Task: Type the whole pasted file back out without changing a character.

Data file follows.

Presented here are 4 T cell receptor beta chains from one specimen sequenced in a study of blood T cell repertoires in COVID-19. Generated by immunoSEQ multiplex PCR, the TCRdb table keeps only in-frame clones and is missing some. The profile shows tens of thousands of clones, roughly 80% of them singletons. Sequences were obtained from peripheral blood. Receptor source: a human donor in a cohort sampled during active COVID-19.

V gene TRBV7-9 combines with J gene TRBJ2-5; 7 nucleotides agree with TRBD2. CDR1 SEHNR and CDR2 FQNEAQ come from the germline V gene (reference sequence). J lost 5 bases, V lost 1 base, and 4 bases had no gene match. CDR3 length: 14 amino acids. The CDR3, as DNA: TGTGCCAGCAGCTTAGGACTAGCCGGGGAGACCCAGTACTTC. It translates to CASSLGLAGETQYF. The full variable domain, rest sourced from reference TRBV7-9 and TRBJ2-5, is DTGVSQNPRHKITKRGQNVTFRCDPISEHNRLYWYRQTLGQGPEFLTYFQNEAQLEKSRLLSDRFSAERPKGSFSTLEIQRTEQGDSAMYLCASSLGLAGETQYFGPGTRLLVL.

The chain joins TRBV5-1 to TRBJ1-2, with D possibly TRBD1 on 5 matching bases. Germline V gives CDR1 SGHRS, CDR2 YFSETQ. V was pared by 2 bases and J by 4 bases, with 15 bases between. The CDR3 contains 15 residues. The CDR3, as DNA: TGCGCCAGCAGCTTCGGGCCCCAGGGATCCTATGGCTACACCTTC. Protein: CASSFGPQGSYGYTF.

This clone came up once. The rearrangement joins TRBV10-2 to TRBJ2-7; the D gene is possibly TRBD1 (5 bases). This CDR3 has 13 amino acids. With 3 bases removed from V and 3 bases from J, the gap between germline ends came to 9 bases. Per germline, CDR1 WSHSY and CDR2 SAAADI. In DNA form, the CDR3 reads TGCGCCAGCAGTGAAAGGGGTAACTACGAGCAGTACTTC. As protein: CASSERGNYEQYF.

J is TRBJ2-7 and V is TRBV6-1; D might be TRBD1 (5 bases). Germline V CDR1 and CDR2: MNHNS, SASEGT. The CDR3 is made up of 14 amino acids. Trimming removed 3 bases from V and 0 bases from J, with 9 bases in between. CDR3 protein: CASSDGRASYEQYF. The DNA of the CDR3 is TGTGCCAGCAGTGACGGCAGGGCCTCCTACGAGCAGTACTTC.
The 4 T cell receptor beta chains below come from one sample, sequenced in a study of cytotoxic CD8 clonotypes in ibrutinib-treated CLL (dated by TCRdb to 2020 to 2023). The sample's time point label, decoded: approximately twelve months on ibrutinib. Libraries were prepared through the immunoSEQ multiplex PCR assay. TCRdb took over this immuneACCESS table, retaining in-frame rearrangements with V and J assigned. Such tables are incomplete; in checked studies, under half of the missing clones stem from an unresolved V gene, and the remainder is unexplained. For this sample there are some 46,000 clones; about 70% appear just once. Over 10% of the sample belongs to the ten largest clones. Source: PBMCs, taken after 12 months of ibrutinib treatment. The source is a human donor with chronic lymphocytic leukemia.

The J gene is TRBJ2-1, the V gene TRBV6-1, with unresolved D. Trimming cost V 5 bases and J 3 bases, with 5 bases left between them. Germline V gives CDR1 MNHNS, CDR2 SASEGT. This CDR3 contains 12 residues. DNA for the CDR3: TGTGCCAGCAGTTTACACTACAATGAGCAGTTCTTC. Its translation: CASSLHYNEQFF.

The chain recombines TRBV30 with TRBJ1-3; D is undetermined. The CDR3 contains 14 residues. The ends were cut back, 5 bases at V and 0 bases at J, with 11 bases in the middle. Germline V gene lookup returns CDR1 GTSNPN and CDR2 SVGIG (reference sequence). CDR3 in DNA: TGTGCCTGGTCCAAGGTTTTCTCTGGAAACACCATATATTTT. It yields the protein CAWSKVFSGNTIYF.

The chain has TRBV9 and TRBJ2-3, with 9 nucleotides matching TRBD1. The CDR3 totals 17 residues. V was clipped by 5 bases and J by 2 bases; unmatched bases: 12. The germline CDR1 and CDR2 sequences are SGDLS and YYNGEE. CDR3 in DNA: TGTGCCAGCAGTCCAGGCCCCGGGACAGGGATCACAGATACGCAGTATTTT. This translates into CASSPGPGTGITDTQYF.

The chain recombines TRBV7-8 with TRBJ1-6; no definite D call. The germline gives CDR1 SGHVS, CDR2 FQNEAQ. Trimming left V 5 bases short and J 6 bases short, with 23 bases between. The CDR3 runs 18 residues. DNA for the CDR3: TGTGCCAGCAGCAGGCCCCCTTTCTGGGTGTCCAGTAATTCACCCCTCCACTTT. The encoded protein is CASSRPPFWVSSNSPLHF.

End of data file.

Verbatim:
Presented here are 4 T cell receptor beta chains from one specimen sequenced in a study of blood T cell repertoires in COVID-19. Generated by immunoSEQ multiplex PCR, the TCRdb table keeps only in-frame clones and is missing some. The profile shows tens of thousands of clones, roughly 80% of them singletons. Sequences were obtained from peripheral blood. Receptor source: a human donor in a cohort sampled during active COVID-19.

V gene TRBV7-9 combines with J gene TRBJ2-5; 7 nucleotides agree with TRBD2. CDR1 SEHNR and CDR2 FQNEAQ come from the germline V gene (reference sequence). J lost 5 bases, V lost 1 base, and 4 bases had no gene match. CDR3 length: 14 amino acids. The CDR3, as DNA: TGTGCCAGCAGCTTAGGACTAGCCGGGGAGACCCAGTACTTC. It translates to CASSLGLAGETQYF. The full variable domain, rest sourced from reference TRBV7-9 and TRBJ2-5, is DTGVSQNPRHKITKRGQNVTFRCDPISEHNRLYWYRQTLGQGPEFLTYFQNEAQLEKSRLLSDRFSAERPKGSFSTLEIQRTEQGDSAMYLCASSLGLAGETQYFGPGTRLLVL.

The chain joins TRBV5-1 to TRBJ1-2, with D possibly TRBD1 on 5 matching bases. Germline V gives CDR1 SGHRS, CDR2 YFSETQ. V was pared by 2 bases and J by 4 bases, with 15 bases between. The CDR3 contains 15 residues. The CDR3, as DNA: TGCGCCAGCAGCTTCGGGCCCCAGGGATCCTATGGCTACACCTTC. Protein: CASSFGPQGSYGYTF.

This clone came up once. The rearrangement joins TRBV10-2 to TRBJ2-7; the D gene is possibly TRBD1 (5 bases). This CDR3 has 13 amino acids. With 3 bases removed from V and 3 bases from J, the gap between germline ends came to 9 bases. Per germline, CDR1 WSHSY and CDR2 SAAADI. In DNA form, the CDR3 reads TGCGCCAGCAGTGAAAGGGGTAACTACGAGCAGTACTTC. As protein: CASSERGNYEQYF.

J is TRBJ2-7 and V is TRBV6-1; D might be TRBD1 (5 bases). Germline V CDR1 and CDR2: MNHNS, SASEGT. The CDR3 is made up of 14 amino acids. Trimming removed 3 bases from V and 0 bases from J, with 9 bases in between. CDR3 protein: CASSDGRASYEQYF. The DNA of the CDR3 is TGTGCCAGCAGTGACGGCAGGGCCTCCTACGAGCAGTACTTC.
The 4 T cell receptor beta chains below come from one sample, sequenced in a study of cytotoxic CD8 clonotypes in ibrutinib-treated CLL (dated by TCRdb to 2020 to 2023). The sample's time point label, decoded: approximately twelve months on ibrutinib. Libraries were prepared through the immunoSEQ multiplex PCR assay. TCRdb took over this immuneACCESS table, retaining in-frame rearrangements with V and J assigned. Such tables are incomplete; in checked studies, under half of the missing clones stem from an unresolved V gene, and the remainder is unexplained. For this sample there are some 46,000 clones; about 70% appear just once. Over 10% of the sample belongs to the ten largest clones. Source: PBMCs, taken after 12 months of ibrutinib treatment. The source is a human donor with chronic lymphocytic leukemia.

The J gene is TRBJ2-1, the V gene TRBV6-1, with unresolved D. Trimming cost V 5 bases and J 3 bases, with 5 bases left between them. Germline V gives CDR1 MNHNS, CDR2 SASEGT. This CDR3 contains 12 residues. DNA for the CDR3: TGTGCCAGCAGTTTACACTACAATGAGCAGTTCTTC. Its translation: CASSLHYNEQFF.

The chain recombines TRBV30 with TRBJ1-3; D is undetermined. The CDR3 contains 14 residues. The ends were cut back, 5 bases at V and 0 bases at J, with 11 bases in the middle. Germline V gene lookup returns CDR1 GTSNPN and CDR2 SVGIG (reference sequence). CDR3 in DNA: TGTGCCTGGTCCAAGGTTTTCTCTGGAAACACCATATATTTT. It yields the protein CAWSKVFSGNTIYF.

The chain has TRBV9 and TRBJ2-3, with 9 nucleotides matching TRBD1. The CDR3 totals 17 residues. V was clipped by 5 bases and J by 2 bases; unmatched bases: 12. The germline CDR1 and CDR2 sequences are SGDLS and YYNGEE. CDR3 in DNA: TGTGCCAGCAGTCCAGGCCCCGGGACAGGGATCACAGATACGCAGTATTTT. This translates into CASSPGPGTGITDTQYF.

The chain recombines TRBV7-8 with TRBJ1-6; no definite D call. The germline gives CDR1 SGHVS, CDR2 FQNEAQ. Trimming left V 5 bases short and J 6 bases short, with 23 bases between. The CDR3 runs 18 residues. DNA for the CDR3: TGTGCCAGCAGCAGGCCCCCTTTCTGGGTGTCCAGTAATTCACCCCTCCACTTT. The encoded protein is CASSRPPFWVSSNSPLHF.